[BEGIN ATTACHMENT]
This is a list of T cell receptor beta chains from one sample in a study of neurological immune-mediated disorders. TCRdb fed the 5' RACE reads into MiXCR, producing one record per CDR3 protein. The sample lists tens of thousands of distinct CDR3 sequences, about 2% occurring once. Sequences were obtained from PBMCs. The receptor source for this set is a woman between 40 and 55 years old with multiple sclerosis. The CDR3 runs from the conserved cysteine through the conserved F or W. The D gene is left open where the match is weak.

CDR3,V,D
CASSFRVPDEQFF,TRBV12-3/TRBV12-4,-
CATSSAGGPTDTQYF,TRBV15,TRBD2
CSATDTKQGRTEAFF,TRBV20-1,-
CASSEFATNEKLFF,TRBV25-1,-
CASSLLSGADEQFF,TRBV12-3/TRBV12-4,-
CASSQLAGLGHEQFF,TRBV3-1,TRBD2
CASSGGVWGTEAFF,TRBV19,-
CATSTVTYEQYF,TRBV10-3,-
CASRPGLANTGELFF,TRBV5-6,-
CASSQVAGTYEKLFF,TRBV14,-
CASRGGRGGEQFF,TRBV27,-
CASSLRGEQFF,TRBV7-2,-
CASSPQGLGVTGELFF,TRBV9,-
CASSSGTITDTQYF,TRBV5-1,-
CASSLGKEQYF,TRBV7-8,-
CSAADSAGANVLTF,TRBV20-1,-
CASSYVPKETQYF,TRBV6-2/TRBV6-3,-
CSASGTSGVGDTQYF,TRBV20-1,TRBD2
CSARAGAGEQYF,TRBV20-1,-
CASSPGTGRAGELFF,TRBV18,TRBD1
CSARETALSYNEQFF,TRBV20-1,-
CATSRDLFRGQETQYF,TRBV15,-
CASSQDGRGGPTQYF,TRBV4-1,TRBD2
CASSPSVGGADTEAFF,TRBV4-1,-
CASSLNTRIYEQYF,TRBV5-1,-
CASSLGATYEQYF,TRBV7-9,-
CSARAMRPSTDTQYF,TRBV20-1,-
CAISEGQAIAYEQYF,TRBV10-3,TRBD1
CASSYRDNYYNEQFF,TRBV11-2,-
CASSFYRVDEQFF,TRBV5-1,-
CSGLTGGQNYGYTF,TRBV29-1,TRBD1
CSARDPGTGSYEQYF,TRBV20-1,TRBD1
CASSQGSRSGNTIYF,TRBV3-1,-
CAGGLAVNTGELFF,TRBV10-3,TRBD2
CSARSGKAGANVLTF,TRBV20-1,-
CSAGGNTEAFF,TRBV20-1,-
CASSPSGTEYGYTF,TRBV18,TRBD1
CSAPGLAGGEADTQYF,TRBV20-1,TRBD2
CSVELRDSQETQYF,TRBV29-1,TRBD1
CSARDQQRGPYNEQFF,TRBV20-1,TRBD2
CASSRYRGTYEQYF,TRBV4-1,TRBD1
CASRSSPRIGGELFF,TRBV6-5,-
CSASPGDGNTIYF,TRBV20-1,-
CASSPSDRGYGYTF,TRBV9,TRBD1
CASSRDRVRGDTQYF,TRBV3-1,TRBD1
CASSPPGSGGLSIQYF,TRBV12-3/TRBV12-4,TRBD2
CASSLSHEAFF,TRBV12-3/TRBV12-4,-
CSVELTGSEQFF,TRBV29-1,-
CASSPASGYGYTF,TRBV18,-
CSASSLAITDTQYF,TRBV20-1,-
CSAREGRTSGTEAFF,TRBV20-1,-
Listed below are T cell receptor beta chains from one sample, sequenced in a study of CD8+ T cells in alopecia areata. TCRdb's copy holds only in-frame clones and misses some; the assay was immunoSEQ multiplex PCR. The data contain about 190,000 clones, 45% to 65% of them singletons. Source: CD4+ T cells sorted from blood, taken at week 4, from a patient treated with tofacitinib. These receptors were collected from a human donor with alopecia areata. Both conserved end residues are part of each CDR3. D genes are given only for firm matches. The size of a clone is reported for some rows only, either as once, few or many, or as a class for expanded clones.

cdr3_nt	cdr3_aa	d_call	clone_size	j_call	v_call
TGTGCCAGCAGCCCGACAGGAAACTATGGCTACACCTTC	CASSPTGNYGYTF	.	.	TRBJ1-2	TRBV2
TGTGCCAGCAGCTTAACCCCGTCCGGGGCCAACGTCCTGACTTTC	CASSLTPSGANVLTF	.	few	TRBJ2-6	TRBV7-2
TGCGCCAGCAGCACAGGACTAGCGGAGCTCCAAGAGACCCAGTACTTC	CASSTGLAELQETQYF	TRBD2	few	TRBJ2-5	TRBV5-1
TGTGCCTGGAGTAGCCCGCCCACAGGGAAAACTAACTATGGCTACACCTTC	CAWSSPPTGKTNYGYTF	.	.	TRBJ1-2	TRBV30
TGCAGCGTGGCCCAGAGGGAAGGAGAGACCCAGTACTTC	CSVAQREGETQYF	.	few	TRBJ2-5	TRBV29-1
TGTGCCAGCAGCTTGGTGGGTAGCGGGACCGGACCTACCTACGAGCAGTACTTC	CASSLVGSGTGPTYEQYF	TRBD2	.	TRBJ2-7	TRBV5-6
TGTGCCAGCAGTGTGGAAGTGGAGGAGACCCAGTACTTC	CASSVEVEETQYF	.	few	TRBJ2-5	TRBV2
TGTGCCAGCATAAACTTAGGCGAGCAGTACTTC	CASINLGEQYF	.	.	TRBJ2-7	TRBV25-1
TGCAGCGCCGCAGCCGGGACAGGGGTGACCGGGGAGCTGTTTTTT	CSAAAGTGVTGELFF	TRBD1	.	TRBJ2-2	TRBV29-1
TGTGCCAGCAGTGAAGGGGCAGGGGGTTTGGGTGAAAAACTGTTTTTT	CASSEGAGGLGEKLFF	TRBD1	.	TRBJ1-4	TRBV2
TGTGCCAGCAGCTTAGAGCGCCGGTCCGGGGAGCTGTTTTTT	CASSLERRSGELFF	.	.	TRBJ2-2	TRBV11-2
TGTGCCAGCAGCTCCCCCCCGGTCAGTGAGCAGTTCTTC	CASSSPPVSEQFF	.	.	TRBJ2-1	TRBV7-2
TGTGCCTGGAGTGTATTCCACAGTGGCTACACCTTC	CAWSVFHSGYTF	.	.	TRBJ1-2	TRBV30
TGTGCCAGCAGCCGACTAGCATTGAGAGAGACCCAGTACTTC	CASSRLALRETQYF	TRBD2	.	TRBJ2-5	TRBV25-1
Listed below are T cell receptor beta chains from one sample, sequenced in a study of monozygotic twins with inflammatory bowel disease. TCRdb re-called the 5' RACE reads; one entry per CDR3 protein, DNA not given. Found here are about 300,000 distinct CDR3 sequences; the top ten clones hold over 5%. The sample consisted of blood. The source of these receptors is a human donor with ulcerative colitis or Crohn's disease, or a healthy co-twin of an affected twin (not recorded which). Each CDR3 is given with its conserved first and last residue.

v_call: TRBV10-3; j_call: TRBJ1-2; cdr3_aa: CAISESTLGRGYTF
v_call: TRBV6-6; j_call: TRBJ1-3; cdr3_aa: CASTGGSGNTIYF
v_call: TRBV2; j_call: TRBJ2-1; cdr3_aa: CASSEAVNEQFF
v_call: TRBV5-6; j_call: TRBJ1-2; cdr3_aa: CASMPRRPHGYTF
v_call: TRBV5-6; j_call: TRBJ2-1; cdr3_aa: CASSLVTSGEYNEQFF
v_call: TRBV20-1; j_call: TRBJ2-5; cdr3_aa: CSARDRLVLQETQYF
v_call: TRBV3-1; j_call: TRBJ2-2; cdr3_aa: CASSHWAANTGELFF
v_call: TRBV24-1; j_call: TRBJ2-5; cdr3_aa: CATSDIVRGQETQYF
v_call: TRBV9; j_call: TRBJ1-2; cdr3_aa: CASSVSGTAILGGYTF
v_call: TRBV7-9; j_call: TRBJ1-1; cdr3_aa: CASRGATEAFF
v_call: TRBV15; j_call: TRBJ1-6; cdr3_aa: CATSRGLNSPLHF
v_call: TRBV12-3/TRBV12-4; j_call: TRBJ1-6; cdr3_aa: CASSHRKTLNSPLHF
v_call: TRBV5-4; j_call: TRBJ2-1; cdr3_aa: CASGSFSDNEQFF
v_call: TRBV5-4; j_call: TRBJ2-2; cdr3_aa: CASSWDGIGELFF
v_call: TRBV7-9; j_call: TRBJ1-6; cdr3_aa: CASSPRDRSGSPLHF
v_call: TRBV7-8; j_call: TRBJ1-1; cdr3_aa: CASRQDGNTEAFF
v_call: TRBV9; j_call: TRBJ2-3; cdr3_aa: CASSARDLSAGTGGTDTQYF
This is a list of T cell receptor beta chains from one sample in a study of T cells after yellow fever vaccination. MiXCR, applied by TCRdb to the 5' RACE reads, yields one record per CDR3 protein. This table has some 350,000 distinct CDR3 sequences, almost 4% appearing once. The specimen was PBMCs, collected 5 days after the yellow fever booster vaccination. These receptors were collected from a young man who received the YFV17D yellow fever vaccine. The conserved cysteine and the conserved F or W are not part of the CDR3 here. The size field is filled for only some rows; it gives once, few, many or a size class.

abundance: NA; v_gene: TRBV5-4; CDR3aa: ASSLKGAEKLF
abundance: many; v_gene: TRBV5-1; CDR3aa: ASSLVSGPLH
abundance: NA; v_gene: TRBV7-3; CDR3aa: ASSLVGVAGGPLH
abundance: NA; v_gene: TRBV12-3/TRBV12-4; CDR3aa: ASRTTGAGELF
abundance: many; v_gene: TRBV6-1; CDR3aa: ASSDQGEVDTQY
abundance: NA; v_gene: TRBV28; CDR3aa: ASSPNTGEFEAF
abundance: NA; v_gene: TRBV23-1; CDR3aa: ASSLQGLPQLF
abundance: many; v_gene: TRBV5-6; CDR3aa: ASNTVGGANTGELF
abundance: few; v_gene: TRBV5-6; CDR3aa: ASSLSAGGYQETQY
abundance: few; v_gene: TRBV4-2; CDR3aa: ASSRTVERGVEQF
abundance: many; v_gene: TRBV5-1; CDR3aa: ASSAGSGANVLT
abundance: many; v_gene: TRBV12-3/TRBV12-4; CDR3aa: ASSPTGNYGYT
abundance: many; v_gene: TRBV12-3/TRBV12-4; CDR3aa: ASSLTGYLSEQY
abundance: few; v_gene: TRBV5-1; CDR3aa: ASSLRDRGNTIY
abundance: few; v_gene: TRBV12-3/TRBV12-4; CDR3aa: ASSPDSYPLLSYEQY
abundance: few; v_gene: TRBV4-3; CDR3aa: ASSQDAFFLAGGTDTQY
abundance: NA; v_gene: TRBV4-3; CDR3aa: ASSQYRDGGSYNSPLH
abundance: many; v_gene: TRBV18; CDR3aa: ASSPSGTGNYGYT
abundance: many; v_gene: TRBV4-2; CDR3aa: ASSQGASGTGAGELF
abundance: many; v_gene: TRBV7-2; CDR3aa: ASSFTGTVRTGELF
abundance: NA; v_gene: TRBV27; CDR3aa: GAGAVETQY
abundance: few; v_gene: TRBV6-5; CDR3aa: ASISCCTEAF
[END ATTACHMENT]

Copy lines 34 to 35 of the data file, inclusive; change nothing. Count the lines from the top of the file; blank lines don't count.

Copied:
CSARDPGTGSYEQYF,TRBV20-1,TRBD1
CASSQGSRSGNTIYF,TRBV3-1,-